Life Is A Fine Balance

Chinmaya NARASIMIAH responds to ThinkWellness360 questionnaire: 

Your view on beauty? 

I think beauty is one of the most polarising, also blinkered, topics since the beginning of time. It has gained enormous, albeit skewed, traction — for all the wrong reasons — especially in our troubled times. There is, perhaps, a supposed, also cock-eyed, standard set for a person to be considered beautiful, or simply ‘not good looking.’ This is, in my view, superficial gibberish; it actually holds no value in the grand scheme of things even one bit. Beauty, as I contend, is being the best version of yourself, from the inside out. What’s more, it is the ever-evolving aspect of life — where the individual can set certain standards for oneself and also achieve them.

Your ‘take’ on fitness?

I am a professional chef. The kitchen in my world — sort of. So, fitness is paramount, more so because my work entails spending long hours on my feet in the ‘caboose,’ as it were, with just a break, or two, for a meal, or cup of tea. The days of ‘Never trust a skinny chef’ is long gone. I firmly believe that there is no need for one to be as fit as an athlete though, albeit a basic level of physical fitness goes a long way in preventing, or mitigating, health concerns, especially in the long run.

Your view of health and wellness?

A decent level of physical fitness, as I have already touched upon, helps in avoiding complications that may be lurking around the corner, so to speak. This also holds good for the present. I personally feel amazing on the days I get to go for my morning run. It keeps my mind fresh and active. There is, on the contrary, a noticeable difference in my mental, or emotional, state when I spend too many days without exercise — irritation at trifles, frustration and lethargy, among others. I also believe that food, aside from exercise, is yet another outlet to ensuring you keep your body and mind well nourished — but, the caveat ‘eating right’ too is now more important than ever before — because, food is also medicine. In other words, eating whole and nutritious food is a key element for good health. So, there you are — and, before you make a rushed decision to eating something unhealthy you ought to ask yourself, “Am I making the best possible food choices, right now?” Agreed, that, there are times when you eat what you want, but it’s important to always counterbalance it with a healthy, focused lifestyle.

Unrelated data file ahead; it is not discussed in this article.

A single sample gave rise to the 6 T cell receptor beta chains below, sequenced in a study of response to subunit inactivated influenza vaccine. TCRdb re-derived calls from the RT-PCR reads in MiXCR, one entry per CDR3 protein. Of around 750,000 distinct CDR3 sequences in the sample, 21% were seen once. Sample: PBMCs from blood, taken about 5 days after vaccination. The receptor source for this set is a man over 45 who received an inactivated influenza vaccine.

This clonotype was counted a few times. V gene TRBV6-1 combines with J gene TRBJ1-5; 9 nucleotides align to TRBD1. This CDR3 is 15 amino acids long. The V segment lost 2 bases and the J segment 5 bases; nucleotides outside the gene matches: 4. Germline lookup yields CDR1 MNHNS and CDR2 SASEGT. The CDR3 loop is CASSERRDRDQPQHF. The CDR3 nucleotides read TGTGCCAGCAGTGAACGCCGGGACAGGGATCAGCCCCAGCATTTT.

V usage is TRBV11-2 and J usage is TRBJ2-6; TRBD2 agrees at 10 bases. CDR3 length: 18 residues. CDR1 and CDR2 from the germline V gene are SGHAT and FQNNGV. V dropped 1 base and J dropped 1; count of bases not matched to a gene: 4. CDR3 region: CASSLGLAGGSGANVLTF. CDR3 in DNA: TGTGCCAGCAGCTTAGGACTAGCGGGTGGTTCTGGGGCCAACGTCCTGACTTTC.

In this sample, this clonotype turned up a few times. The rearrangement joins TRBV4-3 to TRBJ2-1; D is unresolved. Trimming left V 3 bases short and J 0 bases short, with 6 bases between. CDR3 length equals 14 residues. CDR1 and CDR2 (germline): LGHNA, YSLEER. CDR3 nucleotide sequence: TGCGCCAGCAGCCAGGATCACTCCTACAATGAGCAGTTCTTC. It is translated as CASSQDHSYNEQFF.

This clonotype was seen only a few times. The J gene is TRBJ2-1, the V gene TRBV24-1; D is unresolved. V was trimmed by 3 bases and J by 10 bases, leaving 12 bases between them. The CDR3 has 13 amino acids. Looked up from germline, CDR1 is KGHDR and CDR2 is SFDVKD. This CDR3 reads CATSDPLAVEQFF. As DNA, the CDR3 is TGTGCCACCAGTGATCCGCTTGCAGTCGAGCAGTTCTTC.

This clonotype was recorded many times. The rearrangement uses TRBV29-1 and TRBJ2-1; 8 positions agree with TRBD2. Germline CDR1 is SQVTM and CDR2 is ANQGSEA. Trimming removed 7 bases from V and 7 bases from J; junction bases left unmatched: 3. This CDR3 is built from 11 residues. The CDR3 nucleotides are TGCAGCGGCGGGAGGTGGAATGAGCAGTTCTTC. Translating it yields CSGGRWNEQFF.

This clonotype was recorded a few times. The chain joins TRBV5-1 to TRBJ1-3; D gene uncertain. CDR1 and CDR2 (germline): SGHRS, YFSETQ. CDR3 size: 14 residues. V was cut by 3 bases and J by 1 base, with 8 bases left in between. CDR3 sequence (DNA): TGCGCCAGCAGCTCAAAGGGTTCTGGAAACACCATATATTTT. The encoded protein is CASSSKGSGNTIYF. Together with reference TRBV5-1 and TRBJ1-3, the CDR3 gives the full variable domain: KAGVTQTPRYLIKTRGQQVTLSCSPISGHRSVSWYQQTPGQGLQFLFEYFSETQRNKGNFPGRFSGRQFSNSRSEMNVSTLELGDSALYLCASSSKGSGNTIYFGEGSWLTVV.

Your ‘take’ on work-life balance? 

Work-life balance in the hospitality business is often touted to be a myth — and, that it is cut-throat and brutal. Well, mountains are meant to be climbed and I believe that a resolute effort to maintain a certain balance is the way to go. It is best to plan your day at work in advance to giving yourself a chance to get home and do the things you love doing. Setting limits for your work time, or scheduling breaks after a certain period is just as important. The stipulation is — for any of this to work, mastering — not just dabbling with — time management is crucial. Or, as philosopher Andrew Whitehead said, it is best to “grasp at straws for premises and float on gossamer for deductions,” in complex situations. This works, provided you balance the ‘equation’ with diligence and fidelity.

Your mantra to beat stress?

The best way to beat stress is to segregate work and your personal space. It’s also about letting go of the stress once you know that there nothing more you can do about it. One simple trick is to unlock what isn’t worth holding on to. I enjoy watching sports — cricket, Formula 1 and football [Manchester United], spending time running, watching documentaries and looking at ways to honing my skills, or getting better at my craft. The reason is simple, also profound — it’s just as important to enjoy and live every moment of the work you do.

CHINMAYA NARASIMIAH, a die-hard, incorrigible foodie since childhood, and now an aspiring professional chef, is an alumnus of the Institute of Hotel Management, Bengaluru, Karnataka. That he has been selected for the Kitchen Management Training Programme at the Oberoi Centre of Learning and Development — the gold standard of hospitality training in Asia — is a glittering new feather in his culinary cap. Narasimiah is as passionate about Indian and Italian cuisine as his firm belief that food can change the world. He may also be found glued to TV, watching cricket matches of all kinds — when the time permits — while distilling and interpreting the subtle, or refined, technical elements of the sport with his doting dad in tow. He lives in Bengaluru, India.

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